With so many galleries and art outlets available in our city it is difficult to cover them all, but there is one that should definitely not be missed. Quartz Museum of Studio Ceramics was opened a few years ago by Rick Rudd and I have always thought that it must rank in the top echelon of such NZ institutions. Three visits over the past week have changed that opinion. It now must rank as the best in the country! Nothing in our major cities can match the combination of quality and quantity in Rick's collection.
Why three visits? When our daughter was visiting from Auckland we did a quick tour of several of my favourite venues, seven in all. Number eight was Quartz, where, for two reasons, we spent longer than intended. The first was the unusual appearance of the foyer. Always neat, tidy and precise in presentation, it was strewn with a large number of boxes, newspaper, bubble wrap and pots. Rick explained that these were a part — a small part! — of the Simon Manchester collection, recently bequeathed to Rick's Foundation. A Wellington businessman, Simon, who died in July, had amassed a huge collection of ceramics over the years, most of which he kept in his apartment. As that building has now been sold, Rick has the task of transporting it all to Whanganui before the end of the month. Simon collected many pieces by his favourite potters, not just one of each, and the total will be well in excess of 3000 items. Since early August Rick has been opening boxes, checking for damage, cataloguing all the items with the help of Lorna Sutherland and her computer skills, then finally deciding where to put them.
Many have been integrated into Rick's existing collection of the potters' works, a card simply stating "Simon Manchester collection". The majority are in storage until Rick is able to have an extension built to his museum, an area for both storage and exhibition preparation. The curating and assigning of 3000 vessels is no easy task, and one unfortunate result of this bequest is that Rick has been unable to continue his own work since August. The creative process is important for him, but, as he emphasised, the collection must be removed from Wellington before he can even think of getting back to work himself.
Despite that lull, Rick is pleased with his personal success this year. After winning a Merit (along with Andrea du Chatenier) at the 2018 Portage Awards, he has had two pieces accepted for this year's competition. The major ceramics exhibition in the country, the Portage receives only about 60 items per year. Another piece has been accepted for the Wallace Art Awards, which covers all art forms. In addition, one piece for Waiclay, Hamilton, plus two for the Auckland Studios Potters have also been accepted. A total of six in four major competitions is quite an achievement.
I mentioned two reasons for our prolonged stay. As we wandered round the various rooms, Juliet was just as fascinated as I always am by the sheer number of items, their delicacy, their beauty and their diversity in size and purpose. Downstairs there is a collection of about 130 pieces which chart the history, in chronological order, of NZ pottery, from the start of last century to the present day. Rick said that, to the best of his knowledge, it is the only curated exhibition of the development pf studio pots over that period.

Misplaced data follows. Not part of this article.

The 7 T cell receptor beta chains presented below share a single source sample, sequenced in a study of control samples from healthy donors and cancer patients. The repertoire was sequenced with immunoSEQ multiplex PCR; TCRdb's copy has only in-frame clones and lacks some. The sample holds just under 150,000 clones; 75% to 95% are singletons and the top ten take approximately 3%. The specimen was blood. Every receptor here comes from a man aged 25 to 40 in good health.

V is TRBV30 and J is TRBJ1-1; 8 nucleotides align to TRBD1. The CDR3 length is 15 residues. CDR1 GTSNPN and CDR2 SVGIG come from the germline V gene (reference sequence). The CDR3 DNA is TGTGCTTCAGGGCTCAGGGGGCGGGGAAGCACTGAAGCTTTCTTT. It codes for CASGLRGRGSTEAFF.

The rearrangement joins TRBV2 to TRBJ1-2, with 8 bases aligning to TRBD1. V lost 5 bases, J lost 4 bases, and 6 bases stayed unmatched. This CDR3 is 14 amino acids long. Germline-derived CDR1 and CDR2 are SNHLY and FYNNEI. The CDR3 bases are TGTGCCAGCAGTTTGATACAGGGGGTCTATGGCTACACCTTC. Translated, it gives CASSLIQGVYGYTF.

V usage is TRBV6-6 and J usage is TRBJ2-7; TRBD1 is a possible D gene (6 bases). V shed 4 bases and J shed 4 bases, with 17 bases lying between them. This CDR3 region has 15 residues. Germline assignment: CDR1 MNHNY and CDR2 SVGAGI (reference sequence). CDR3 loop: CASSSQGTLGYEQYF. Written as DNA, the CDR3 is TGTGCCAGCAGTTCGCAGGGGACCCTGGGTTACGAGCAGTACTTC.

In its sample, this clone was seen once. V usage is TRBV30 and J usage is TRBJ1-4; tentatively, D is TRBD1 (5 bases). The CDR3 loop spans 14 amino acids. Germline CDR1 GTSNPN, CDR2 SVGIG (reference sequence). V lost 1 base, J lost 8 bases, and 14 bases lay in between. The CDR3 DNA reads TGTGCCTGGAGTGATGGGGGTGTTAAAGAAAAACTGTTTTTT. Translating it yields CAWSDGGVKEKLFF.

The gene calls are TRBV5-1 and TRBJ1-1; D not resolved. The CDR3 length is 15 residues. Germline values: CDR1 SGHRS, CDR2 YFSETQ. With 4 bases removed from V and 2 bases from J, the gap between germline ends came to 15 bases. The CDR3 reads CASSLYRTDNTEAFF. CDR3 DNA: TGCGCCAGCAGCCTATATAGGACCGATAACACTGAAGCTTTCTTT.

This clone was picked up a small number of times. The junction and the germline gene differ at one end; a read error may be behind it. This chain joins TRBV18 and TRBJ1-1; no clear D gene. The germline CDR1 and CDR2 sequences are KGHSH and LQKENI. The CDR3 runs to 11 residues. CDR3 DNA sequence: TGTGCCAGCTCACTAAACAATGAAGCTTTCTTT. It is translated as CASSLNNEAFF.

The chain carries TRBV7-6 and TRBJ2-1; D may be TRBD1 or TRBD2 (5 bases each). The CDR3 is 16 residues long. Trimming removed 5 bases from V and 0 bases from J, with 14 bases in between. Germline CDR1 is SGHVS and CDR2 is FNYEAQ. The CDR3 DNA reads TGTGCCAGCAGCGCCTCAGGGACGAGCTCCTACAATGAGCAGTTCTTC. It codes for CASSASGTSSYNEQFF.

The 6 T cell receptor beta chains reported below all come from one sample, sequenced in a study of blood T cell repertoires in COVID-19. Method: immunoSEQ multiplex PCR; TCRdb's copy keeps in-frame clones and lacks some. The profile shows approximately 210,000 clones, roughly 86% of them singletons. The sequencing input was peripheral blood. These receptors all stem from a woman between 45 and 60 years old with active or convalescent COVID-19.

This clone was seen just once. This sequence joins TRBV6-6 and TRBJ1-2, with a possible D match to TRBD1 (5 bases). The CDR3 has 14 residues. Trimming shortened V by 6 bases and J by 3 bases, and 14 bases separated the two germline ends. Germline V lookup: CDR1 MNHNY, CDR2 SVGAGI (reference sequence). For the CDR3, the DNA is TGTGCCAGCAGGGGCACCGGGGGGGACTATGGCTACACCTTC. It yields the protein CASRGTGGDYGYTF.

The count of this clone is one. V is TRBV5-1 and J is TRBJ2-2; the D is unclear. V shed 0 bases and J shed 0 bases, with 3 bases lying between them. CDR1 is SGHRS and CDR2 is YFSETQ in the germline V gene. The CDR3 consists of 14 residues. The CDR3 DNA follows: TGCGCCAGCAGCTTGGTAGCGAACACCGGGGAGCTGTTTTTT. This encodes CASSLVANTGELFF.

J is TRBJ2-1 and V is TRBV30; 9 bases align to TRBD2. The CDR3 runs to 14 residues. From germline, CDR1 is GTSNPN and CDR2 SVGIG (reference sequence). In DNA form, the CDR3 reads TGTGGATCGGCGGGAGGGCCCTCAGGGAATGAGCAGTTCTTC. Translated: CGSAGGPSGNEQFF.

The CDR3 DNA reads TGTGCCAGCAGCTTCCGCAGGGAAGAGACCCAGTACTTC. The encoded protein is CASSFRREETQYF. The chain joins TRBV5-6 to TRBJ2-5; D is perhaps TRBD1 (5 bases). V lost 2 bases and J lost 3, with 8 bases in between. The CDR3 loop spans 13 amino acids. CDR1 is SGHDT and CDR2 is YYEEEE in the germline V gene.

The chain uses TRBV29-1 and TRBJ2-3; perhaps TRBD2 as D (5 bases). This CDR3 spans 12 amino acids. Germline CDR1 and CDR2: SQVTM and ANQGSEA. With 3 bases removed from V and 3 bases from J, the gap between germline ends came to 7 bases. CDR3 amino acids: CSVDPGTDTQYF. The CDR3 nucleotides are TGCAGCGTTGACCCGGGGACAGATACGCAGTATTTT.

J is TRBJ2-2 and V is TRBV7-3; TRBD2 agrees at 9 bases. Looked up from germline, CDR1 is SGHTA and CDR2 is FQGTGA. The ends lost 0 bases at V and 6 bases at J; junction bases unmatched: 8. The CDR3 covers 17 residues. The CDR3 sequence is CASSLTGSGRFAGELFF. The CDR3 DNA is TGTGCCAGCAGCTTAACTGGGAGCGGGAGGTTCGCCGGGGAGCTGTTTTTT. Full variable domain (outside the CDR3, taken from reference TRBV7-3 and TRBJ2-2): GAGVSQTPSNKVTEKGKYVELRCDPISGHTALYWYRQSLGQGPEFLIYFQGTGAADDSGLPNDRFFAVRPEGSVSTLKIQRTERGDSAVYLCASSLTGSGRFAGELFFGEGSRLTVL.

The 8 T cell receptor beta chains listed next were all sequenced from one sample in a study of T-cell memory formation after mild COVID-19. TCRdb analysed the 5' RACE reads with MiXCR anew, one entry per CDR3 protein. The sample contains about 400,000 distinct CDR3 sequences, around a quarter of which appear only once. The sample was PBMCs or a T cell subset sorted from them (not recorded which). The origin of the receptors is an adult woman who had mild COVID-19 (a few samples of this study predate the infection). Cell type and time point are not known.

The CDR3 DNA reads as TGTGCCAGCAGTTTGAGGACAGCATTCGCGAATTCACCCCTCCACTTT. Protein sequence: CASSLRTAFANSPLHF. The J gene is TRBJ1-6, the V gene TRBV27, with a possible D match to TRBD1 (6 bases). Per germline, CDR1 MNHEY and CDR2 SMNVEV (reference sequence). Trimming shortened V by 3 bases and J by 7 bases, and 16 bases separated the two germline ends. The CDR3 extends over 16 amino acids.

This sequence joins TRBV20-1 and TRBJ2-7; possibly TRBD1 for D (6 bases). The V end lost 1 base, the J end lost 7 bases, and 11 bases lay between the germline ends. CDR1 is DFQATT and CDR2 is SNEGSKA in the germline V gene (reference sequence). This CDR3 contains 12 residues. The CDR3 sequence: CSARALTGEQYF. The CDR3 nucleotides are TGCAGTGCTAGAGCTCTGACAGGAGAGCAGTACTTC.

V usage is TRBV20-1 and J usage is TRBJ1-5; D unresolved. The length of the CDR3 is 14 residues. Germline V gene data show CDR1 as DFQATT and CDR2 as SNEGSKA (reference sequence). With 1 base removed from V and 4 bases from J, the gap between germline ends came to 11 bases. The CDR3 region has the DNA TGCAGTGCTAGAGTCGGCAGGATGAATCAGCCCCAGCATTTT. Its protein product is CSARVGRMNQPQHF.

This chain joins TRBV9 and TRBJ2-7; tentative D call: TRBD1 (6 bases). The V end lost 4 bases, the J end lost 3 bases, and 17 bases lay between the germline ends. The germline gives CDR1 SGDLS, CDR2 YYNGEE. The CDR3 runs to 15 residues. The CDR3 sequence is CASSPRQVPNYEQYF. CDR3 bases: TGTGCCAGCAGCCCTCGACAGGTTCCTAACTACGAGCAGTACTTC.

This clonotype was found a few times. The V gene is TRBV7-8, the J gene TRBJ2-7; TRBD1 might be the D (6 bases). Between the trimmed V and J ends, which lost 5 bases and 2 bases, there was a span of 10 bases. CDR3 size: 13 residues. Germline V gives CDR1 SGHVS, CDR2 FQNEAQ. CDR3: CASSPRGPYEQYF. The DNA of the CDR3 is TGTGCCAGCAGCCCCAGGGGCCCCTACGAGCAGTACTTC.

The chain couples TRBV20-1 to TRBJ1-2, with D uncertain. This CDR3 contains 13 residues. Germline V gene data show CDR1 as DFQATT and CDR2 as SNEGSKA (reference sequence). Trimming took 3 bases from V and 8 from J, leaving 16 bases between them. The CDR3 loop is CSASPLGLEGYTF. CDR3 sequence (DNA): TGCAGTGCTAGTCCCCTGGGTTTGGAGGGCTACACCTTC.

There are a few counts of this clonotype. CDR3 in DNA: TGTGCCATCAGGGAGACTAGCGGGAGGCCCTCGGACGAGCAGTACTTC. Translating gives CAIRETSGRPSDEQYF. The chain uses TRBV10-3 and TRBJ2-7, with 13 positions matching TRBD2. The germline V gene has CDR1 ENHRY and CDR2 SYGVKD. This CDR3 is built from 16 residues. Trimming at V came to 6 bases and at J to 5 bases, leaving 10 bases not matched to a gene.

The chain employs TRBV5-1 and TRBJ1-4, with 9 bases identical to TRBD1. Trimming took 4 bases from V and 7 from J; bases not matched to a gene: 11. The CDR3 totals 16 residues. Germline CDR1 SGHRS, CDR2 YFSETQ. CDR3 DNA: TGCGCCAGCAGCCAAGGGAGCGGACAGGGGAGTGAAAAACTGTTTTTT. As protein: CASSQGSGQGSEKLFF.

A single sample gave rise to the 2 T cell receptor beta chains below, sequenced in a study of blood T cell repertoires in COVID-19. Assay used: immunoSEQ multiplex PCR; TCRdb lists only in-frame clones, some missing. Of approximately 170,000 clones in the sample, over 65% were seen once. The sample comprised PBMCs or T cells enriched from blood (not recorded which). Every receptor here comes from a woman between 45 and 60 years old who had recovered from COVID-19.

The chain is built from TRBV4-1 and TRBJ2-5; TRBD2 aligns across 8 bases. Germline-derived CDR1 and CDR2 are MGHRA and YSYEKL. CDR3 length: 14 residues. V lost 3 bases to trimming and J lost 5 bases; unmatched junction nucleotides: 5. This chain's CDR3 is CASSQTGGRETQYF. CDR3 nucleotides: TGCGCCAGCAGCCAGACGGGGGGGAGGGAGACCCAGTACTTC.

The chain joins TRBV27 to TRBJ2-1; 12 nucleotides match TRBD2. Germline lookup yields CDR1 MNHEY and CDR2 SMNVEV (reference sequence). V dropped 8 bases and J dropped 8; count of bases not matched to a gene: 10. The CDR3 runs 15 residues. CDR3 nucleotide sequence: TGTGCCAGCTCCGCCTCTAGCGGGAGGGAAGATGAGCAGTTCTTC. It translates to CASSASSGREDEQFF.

We were also advised, when going upstairs, to look behind the curtain and view "Simon's Treasures". We forgot. Next day, at Gallery 85, Paul Rayner asked if we had looked behind the curtain. When I muttered an abashed "No", Paul said "Go back!" So we did. Was it worth it? Well ... ! One small room is absolutely packed with 250 wonderful examples of the potters' skills. They are quite breathtaking. Attempting to describe the type of vessel, size, intricacy of design, decoration, etc, is impossible. If you are reading this, then you must go and see for yourself! Also upstairs are other displays, devoted to specific artists, such as Doreen Blumhardt, Anneke Borren, Len Castle, Jim Greig, Elizabeth Lissaman, John Parker, Frank Popplewell, Peter Stichbury and many more. It is an Aladdin's cave of NZ ceramics.
My personal favourite is the room containing Rick's earlier creations for the garden — large, solid, aesthetically satisfying objects — with a gentle, relaxing water feature. I find it so soporific. The room now contains some smaller works from earlier in his career, as the Manchester immigrants have involved a shuffling round and squeezing together of his previous arrangements.
Recently the Foundation offered an annual scholarship, worth $10,000, for the best Emerging Practitioner. The first winner, Oliver Morse, has his works displayed in a downstairs room. He used the money to buy a kiln and a studio. His ceramics on display are large, chunky, irregular, their bodies mainly white, with figures added in light pastel shades, reminiscent of the ancient Greek oil flasks (lekythoi) of Classical pottery tradition. I found this out on my third visit, when spending an entertaining and informative hour with Rick for this article.
When all the boxes are finally emptied and vessels catalogued, Rick's idea is to curate separate exhibitions for the artists, on display for up to three months. After that, he intends to offer them to other galleries, especially lesser known ones, as travelling displays.
He explained that Simon wanted his collection to be seen, and often loaned them out, particularly to the Dowse in Lower Hutt.
Not being knowledgeable in ceramics, I admit that most of the artists were unfamiliar to me. However, they will all be known to the aficionados of ceramics.
To have such a comprehensive collection in our city is staggering.Rick's enterprise and dedication is thoroughly deserving of the support of his fellow citizens.